Personas are documents that represent key user groups in the system. They represent the environmental, emotional and physical influences that effect the group as well as documenting their behaviours, needs and frustrations.

Personas are a great way of focusing the team and creating a mental model to frame thought processes. Having a representation of a real person adds a touch of reality to the research, it allows you to visualise yourself in that person’s shoes with the burdens of their life; the motivations to achieve an end goal and what they need to achieve it. To create our personas we use collaborative workshops where pain points, tasks, goals and activities discovered in the user interviews are converted to post-it notes, added to a wall and then discussed, grouped and sorted by their similarities.

Experience maps

We can then break our research down further and explore the experience each persona has whilst achieving their tasks. Taking the post-it notes from the personas we sort the pain points, tasks, goals and activities and group them into tasks that the user completes to achieve each goal and sort chronologically. The result is whats known as an Experience map. These Experience maps allow us to map each step of their process and allows us to pinpoint the areas where pain points occur.

Job Stories for applying an actionable, contextual output

Job stories describe how a user changes, or wishes to change, their current situation for a better one through the actions they commit. They are used to combine our understandings from the personas and focus our attention on creating scenarios to represent the jobs, and the desired outcome of those jobs, that a customer will action on our system. People, in the case of our product, aren’t just looking for jobs; they’re looking to build a career, buy the house to support their family or even just feel good when talking to their peers about their work. This understanding is very powerful in creating products that truly deliver on their promise.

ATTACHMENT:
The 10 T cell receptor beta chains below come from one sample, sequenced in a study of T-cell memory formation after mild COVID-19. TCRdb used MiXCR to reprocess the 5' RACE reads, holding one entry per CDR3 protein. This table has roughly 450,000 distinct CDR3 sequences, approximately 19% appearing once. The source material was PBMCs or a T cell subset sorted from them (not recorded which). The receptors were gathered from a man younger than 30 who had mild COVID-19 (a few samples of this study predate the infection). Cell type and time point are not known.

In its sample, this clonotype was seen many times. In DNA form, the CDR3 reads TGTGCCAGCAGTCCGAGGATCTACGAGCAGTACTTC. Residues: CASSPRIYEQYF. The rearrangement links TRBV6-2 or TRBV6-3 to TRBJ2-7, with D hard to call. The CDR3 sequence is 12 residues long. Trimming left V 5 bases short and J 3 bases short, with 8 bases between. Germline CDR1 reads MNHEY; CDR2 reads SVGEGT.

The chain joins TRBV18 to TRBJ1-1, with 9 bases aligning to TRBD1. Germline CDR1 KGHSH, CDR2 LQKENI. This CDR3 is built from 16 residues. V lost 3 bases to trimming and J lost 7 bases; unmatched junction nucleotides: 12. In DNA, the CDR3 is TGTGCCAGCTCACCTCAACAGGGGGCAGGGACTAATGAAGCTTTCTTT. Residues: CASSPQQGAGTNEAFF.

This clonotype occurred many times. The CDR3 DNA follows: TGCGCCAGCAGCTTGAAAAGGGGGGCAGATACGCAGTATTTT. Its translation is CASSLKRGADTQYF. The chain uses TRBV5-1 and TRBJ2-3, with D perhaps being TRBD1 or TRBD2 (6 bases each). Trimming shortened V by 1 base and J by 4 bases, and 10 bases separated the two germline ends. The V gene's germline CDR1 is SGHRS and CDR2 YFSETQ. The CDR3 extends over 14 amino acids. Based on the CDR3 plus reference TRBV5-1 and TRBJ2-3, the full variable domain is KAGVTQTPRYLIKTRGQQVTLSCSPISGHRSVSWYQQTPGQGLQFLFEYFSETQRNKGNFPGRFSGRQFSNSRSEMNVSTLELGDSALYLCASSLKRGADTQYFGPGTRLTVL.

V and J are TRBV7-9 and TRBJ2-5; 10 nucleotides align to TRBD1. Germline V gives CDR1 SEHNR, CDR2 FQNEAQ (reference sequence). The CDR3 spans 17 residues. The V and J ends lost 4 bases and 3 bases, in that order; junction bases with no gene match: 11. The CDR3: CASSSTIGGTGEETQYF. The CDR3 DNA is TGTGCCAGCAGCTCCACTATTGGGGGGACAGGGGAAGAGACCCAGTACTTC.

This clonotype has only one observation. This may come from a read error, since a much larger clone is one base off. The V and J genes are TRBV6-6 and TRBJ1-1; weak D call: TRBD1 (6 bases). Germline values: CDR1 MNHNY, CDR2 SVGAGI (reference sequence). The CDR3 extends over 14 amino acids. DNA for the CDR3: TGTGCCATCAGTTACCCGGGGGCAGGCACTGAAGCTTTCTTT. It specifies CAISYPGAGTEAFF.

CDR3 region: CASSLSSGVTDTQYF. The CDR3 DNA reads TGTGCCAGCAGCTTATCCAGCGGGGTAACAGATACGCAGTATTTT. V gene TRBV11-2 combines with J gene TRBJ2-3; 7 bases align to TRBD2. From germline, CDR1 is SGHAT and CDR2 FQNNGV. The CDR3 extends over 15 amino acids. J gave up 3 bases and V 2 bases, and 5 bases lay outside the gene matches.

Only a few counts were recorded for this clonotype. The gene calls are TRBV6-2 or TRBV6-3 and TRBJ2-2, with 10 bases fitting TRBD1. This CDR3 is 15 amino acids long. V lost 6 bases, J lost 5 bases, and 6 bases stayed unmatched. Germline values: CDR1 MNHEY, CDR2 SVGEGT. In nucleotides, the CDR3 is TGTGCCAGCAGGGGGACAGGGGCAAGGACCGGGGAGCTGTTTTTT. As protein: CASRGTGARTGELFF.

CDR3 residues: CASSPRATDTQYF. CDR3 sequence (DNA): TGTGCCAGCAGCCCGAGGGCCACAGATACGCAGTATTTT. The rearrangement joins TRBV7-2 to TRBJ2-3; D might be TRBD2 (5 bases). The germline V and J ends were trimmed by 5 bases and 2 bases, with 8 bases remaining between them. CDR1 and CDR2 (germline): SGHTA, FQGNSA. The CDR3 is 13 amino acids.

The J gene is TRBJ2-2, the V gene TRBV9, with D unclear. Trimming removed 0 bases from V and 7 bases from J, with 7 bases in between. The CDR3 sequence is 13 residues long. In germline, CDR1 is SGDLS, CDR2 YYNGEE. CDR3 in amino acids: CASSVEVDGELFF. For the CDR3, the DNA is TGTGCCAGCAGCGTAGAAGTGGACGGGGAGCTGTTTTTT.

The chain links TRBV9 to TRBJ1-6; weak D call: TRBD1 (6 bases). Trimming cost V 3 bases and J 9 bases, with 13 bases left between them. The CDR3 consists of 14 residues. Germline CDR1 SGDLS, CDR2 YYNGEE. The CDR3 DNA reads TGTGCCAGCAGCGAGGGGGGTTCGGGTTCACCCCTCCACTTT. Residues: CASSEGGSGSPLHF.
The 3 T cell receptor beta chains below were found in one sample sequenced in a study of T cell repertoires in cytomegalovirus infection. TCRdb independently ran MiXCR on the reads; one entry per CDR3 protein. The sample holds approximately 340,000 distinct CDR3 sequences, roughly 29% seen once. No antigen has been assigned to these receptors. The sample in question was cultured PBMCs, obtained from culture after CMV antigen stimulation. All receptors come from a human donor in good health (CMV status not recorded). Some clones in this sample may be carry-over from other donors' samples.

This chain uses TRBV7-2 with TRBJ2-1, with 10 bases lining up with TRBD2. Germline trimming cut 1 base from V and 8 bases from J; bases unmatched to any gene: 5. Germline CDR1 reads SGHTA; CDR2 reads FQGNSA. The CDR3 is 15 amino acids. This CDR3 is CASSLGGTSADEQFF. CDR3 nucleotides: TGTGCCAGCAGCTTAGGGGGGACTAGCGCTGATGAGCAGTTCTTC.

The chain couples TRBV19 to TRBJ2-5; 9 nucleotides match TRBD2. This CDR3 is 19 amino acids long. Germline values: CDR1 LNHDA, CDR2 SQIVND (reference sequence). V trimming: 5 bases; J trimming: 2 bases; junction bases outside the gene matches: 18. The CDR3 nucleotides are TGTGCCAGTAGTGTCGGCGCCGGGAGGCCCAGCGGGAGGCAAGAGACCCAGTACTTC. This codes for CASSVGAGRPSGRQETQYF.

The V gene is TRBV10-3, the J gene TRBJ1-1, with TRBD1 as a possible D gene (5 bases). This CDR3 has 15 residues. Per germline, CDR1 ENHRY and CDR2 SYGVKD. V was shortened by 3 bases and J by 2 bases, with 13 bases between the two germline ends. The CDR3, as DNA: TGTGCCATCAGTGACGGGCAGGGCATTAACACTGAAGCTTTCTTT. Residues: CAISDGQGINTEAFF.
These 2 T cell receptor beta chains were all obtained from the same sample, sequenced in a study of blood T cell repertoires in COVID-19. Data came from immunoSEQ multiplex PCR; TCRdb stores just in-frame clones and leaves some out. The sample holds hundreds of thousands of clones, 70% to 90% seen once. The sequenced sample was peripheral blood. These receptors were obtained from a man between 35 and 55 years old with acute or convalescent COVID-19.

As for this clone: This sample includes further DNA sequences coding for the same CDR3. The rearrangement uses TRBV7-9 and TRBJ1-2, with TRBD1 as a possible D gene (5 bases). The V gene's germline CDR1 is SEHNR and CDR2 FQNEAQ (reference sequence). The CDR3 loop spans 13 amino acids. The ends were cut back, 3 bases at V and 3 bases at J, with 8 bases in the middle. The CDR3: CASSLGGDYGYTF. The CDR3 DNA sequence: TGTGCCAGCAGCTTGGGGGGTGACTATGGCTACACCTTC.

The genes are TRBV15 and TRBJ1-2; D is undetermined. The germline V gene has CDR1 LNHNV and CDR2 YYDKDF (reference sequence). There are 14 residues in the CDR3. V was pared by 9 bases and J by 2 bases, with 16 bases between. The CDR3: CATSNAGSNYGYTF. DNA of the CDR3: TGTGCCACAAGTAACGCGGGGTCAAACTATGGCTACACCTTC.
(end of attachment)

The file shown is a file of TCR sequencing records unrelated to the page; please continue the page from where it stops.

Service blueprints: The bigger picture of our customers’ interaction with our service.

If experience maps look at the customers’ experience across their journey then a Service Blueprint maps the service delivery process across touch points, including the back stage (systems and processes that the customer can’t see) and front stage (areas and touch points that the user directly interacts with) of the delivery. Good service design, as described, is the reason that you can have two coffee shops next to each other on a high street, selling the same coffee at the same price but more customers prefer one over the other. Having this understanding is crucial when you think of all the actors (people who are touched by the product) both front stage (Junior Developer) and back stage (Company Finance Officer) that will play a part in the service we offer.

Our partners, the customer

We bring our customers on the journey with us; from our initial research, interviews and workshops, through to collaborative design studios (the project team and customers designing together) and rigorous ongoing user testing. This involvement keeps us grounded, and ensures we stay on the right track, developing the right features, for the right people at the right time. Our core group of collaborators are made up of key user groups from all across the globe, each bringing their unique perspective of their markets and industries.